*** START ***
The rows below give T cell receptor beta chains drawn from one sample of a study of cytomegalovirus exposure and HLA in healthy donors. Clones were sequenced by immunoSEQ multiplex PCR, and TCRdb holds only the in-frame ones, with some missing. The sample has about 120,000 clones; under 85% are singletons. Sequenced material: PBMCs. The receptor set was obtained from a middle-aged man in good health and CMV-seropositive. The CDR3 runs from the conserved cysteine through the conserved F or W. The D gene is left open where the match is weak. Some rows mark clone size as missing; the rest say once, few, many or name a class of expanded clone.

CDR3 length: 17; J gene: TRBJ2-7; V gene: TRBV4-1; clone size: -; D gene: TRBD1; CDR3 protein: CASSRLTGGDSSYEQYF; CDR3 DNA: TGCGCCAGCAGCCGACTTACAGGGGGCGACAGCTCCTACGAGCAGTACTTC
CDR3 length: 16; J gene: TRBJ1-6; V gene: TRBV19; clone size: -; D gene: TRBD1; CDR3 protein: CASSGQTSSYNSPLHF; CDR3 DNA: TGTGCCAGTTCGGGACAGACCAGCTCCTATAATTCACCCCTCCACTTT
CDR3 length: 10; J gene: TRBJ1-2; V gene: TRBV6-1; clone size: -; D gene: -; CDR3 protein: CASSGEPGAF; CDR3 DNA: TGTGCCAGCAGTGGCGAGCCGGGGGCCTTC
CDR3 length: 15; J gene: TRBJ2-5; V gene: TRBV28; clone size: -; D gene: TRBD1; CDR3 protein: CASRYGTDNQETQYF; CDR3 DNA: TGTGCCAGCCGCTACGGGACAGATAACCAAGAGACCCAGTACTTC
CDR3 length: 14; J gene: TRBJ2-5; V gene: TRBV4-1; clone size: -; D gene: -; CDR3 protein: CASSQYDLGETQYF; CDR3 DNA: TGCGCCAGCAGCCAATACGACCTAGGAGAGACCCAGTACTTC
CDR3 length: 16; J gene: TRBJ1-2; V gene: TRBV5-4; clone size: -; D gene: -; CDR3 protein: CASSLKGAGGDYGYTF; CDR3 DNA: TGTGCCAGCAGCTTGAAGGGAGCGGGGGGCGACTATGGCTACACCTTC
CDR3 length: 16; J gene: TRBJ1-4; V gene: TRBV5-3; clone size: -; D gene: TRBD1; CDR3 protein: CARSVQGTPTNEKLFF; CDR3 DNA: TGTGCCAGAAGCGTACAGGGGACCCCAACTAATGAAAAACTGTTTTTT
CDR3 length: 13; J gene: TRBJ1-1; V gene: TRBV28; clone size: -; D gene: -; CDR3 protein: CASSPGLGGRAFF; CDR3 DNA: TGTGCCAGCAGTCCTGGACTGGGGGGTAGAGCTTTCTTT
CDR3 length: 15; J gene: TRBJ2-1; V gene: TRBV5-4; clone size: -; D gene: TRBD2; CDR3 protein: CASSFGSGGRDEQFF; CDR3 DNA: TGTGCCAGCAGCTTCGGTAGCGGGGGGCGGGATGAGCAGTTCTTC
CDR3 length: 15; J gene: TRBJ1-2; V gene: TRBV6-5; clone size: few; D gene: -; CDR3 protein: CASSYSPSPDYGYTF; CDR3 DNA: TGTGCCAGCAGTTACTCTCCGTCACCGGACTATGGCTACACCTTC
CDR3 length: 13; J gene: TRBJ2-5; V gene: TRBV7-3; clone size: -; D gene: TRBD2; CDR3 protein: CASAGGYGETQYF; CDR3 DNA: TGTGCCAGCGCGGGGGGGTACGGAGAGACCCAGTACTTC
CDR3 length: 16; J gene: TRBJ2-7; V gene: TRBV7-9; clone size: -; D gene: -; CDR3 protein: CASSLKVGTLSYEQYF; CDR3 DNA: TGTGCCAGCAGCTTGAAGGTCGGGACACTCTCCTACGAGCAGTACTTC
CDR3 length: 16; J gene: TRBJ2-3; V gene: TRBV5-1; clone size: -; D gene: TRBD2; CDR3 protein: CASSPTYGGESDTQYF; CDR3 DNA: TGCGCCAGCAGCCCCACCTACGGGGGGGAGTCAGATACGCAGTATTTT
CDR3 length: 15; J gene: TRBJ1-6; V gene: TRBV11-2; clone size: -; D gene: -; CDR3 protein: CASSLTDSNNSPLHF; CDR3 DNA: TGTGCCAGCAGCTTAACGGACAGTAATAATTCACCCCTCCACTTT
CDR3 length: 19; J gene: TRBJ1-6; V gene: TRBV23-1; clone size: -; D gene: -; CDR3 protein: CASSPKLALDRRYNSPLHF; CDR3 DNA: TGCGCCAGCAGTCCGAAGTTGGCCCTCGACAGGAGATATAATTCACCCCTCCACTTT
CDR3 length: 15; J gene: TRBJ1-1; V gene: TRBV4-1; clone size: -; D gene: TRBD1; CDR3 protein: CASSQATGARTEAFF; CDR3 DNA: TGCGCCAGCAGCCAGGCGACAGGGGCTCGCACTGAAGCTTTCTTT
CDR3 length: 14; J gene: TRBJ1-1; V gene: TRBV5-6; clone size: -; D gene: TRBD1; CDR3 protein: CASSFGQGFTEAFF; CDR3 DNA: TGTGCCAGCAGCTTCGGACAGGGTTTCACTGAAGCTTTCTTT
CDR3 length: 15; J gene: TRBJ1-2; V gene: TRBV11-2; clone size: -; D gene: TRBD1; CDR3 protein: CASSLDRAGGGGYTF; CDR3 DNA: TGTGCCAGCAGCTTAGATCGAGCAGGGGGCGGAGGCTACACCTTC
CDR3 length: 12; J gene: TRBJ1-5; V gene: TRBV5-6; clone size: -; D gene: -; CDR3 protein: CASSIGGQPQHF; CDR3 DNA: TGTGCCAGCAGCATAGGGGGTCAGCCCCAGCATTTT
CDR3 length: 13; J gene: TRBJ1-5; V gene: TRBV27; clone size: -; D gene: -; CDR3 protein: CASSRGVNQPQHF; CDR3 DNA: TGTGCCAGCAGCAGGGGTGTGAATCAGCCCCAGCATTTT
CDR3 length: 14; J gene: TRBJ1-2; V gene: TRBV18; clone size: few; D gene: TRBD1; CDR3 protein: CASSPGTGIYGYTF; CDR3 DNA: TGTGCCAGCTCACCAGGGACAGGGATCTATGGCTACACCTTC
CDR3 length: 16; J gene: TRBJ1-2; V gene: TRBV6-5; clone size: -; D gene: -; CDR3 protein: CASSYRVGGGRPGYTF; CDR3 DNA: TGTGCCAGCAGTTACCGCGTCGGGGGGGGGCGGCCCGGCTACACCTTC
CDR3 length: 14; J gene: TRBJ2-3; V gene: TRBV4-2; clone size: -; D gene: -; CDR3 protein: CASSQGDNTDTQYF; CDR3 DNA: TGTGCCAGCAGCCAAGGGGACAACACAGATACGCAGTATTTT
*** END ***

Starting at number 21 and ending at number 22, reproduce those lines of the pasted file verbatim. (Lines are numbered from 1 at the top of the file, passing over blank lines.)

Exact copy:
CDR3 length: 13; J gene: TRBJ1-5; V gene: TRBV27; clone size: -; D gene: -; CDR3 protein: CASSRGVNQPQHF; CDR3 DNA: TGTGCCAGCAGCAGGGGTGTGAATCAGCCCCAGCATTTT
CDR3 length: 14; J gene: TRBJ1-2; V gene: TRBV18; clone size: few; D gene: TRBD1; CDR3 protein: CASSPGTGIYGYTF; CDR3 DNA: TGTGCCAGCTCACCAGGGACAGGGATCTATGGCTACACCTTC